Wednesday, November 14, 2018


Paperback240 pages
Published October 23rd 2018 by Kirkpatrick Foundation

The Love Can Be literary collection brings together 32 authors of all backgrounds as well as previously printed and brand new work. The Kirkpatrick Foundation assumes all costs of publication, which leaves the proceeds to go directly towards a number of Oklahoma animal welfare organizations as well as a host of organizations chosen by each author.

Do you remember your first beloved pet? The animal or connection that changed your life? In LOVE CAN BE: A LITERARY COLLECTION ABOUT OUR ANIMALS (University of Oklahoma Press; ISBN-13: 978-0999699300; 240 Pages/$19.95; November 13, 2018), over thirty authors explore the relationships they’ve had with animals, from first companions to current family members. Author Contributors include Joyce Carol Oates, Blake Bailey, Wayne Coyne, Delia Ephron, Alexander McCall Smith, Julia Alvarez, and many more.

From heart-wrenching stories to warm (and furry) memories, the collection presents a broad range of poems, short stories, and essays, featuring eighteen new stories as well as a number of classics. The Kirkpatrick Foundation, a leading philanthropic organization, created this anthology to help bring awareness to the need for more expansive animal welfare movements across the country. Each of the authors chose to donate their honoraria to various organizations dedicated to helping animals, including the Humane Society and other pet and wildlife-focused groups.

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Stephen Wells, Executive Director of the Animal Legal Defense Fund, has this to say:

“Love Can Be is a collection that belongs on every animal lover's bookshelf. It is clear that the authors whose essays and poems are in this collection care deeply for the animals in their lives — the animals who are family, and those encountered in the wild. Some pieces are moving, even funny, tributes to the animals who share the writers' homes. There are also poignant examinations of how animals shape our world, how by trying to understand animals we can better understand ourselves.”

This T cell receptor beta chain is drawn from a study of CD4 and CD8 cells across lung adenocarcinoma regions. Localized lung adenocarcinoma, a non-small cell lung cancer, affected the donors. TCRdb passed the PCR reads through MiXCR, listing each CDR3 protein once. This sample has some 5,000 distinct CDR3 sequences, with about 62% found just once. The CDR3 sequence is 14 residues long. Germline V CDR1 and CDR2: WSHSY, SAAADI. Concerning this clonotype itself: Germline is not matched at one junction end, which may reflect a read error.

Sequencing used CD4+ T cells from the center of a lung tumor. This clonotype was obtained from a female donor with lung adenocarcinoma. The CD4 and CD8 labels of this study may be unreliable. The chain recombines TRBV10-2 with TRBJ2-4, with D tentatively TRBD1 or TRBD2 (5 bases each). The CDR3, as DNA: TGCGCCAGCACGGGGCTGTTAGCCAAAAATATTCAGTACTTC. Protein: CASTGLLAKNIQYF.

The Kirkpatrick Foundation is an Oklahoma-based philanthropy that aids in the areas of art, culture, education, animal well-being, environmental conservation, and historic preservation. Since its establishment in 1955, the Kirkpatrick Foundation has given away more than $70 million in philanthropic funding. In 2012, the foundation began a major initiative to make Oklahoma the safest and most humane place to be an animal by the year 2032, and they are especially committed to the areas of: community, education and research, farm and industry, public safety, shelter administration, socio-economic issues, and wildlife and conservation.  As part of this Safe and Humane initiative, Kirkpatrick Foundation hosts the ANIMAL conference every three years to bring together leaders, advocators, and educators in animal well-being to discuss current issues and topics on the state of animals in Oklahoma.
Last year, the Kirkpatrick Foundation gave grants to over 40 animal welfare organizations, about half of which are national or worldwide, and the majority of which receive no government or state assistance in order to operate, relying solely on individual donations and volunteers. Kirkpatrick Foundation works with Animal Grantmakers, the only funder affinity group focused solely on animal protection.
About Louisa McCune:
Louisa McCune is Executive Director of the Kirkpatrick Foundation. McCune oversees all operations, communications, grant-making, and the foundations two programs, ArtDesk and Safe & Humane. At ArtDesk Magazine, McCune is Editor in Chief. She is a loving owner of three pets as well.
About Teresa Miller:
Teresa Miller wrote the compelling historical novel, Remnants of Glory before a devastating eighteen year writer’s block and depression kept her from writing. Instead, she took her passion for storytelling and pledged to advocate for other authors, becoming the executive host and producer of the television program Writing Out Loud. On the show, Miller interviews many of the nation’s leading writers and performers and previously taught writing at Oklahoma State University. She has since written another novel, Family Correspondence, as well as a memoir, Means of Transit.

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